We have all the pieces needed to deploy our price consumer to Kovan. To start the process we need to compile it first. Head back to the Remix tab.

Under the logo in the top left-hand corner, there's a vertical menu, made up of images. Hovering over each button shows a tooltip explaining what item is. The first is "File explorer", which shows us all the files loaded into Remix. The second is "Solidity compiler". Clicking this item takes us to a side menu where we can compile our contract.

Remix should automatically detect the correct compiler version depending on the version specified in the contract, and you should see a button that looks like this:

Click it, and you will see some details below it by scrolling down. There might be a few yellow warnings, but don't worry about that for now as long as they're not red.

7e. Deploying

Looking at the image menu on the far-left again, the next item down is "Deploy & run transactions". Click on that.

This screen might be a little more intimidating, but do not fret. This is where we hook up Metamask to Remix so that it knows which account to deploy from.

In the first dropdown, named "ENVIRONMENT", the value should currently be "Javascript VM". We need this to be "Injected Web3". Make this change. You'll get a Metamask notification asking for permission to connect. Accept it, and your address should be automatically loaded into the "ACCOUNT" dropdown below "ENVIRONMENT".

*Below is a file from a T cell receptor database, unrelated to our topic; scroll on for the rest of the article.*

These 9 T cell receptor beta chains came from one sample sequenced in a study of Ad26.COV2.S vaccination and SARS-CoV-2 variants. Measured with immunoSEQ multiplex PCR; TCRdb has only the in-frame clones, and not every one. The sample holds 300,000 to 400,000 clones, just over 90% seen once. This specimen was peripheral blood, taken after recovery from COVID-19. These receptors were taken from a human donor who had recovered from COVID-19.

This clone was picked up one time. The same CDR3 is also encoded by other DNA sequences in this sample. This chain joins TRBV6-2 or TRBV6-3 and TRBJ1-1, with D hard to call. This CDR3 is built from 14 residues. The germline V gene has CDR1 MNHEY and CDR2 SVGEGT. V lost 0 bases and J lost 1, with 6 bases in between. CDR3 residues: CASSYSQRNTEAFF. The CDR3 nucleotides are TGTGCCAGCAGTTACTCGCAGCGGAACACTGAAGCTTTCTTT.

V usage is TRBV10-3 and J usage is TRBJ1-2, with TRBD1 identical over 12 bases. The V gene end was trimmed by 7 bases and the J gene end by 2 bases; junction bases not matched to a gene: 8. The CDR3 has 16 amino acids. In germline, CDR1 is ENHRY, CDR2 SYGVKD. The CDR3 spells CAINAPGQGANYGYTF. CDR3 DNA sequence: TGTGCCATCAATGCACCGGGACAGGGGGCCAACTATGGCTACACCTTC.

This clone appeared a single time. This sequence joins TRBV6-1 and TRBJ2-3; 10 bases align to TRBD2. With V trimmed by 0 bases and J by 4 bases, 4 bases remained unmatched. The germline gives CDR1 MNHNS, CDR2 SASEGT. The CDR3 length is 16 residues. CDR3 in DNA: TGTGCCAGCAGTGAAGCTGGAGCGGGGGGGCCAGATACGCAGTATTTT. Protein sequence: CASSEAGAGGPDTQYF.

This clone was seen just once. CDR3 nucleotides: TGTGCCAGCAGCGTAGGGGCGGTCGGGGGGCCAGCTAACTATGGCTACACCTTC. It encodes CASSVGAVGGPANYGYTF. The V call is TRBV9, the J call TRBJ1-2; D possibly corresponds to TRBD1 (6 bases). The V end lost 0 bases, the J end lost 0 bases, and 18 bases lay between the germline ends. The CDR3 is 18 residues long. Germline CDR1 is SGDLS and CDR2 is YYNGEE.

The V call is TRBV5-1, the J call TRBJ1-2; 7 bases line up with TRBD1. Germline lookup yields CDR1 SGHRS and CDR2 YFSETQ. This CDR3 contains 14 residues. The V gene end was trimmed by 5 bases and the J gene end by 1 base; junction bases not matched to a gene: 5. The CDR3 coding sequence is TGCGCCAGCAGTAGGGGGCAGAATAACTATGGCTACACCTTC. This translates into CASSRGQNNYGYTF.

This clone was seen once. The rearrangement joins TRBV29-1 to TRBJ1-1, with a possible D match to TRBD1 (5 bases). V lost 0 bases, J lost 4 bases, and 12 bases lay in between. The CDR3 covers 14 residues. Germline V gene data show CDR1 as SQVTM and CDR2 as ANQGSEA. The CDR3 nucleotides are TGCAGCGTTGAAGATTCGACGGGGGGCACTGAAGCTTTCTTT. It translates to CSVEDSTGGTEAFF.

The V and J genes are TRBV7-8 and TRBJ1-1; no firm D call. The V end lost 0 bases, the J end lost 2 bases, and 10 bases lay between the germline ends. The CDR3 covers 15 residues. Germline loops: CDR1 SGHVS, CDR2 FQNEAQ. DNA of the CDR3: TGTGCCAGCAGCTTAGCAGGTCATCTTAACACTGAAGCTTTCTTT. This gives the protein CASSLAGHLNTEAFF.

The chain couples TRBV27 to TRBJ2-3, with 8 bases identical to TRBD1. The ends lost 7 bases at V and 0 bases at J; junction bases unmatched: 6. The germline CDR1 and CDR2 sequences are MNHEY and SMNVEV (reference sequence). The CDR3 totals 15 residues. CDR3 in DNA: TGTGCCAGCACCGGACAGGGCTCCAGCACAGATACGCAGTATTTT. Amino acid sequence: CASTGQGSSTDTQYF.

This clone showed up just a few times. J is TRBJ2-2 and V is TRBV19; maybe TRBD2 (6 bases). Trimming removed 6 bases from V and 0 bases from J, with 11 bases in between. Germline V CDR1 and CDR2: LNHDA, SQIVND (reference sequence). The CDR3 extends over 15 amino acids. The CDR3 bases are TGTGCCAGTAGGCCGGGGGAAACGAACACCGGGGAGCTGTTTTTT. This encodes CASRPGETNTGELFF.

Once that's done, check that the "CONTRACT" dropdown shows the name of our contract, then click "Deploy". Another Metamask notification will pop up asking for permission, and detailing how much GAS it will cost in testnet ETH. Confirm the transaction and await confirmation! This may take a few seconds depending on the network, so be patient.

7f. Get the price

Once deployed, an item will appear in the "Deployed Contracts" section underneath the "Deploy" button. This is the deployed contract with all its address.

Click on the caret to see a list of all the functions available to call.

Click "getLatestPrice", and voilà! The latest price appears just underneath the button. We have successfully deployed a smart contract, which uses Chainlink price feeds, to the Kovan Ethereum testnet!

Updated 8 days ago



Beginners - The Basics


Smart Contracts and Chainlink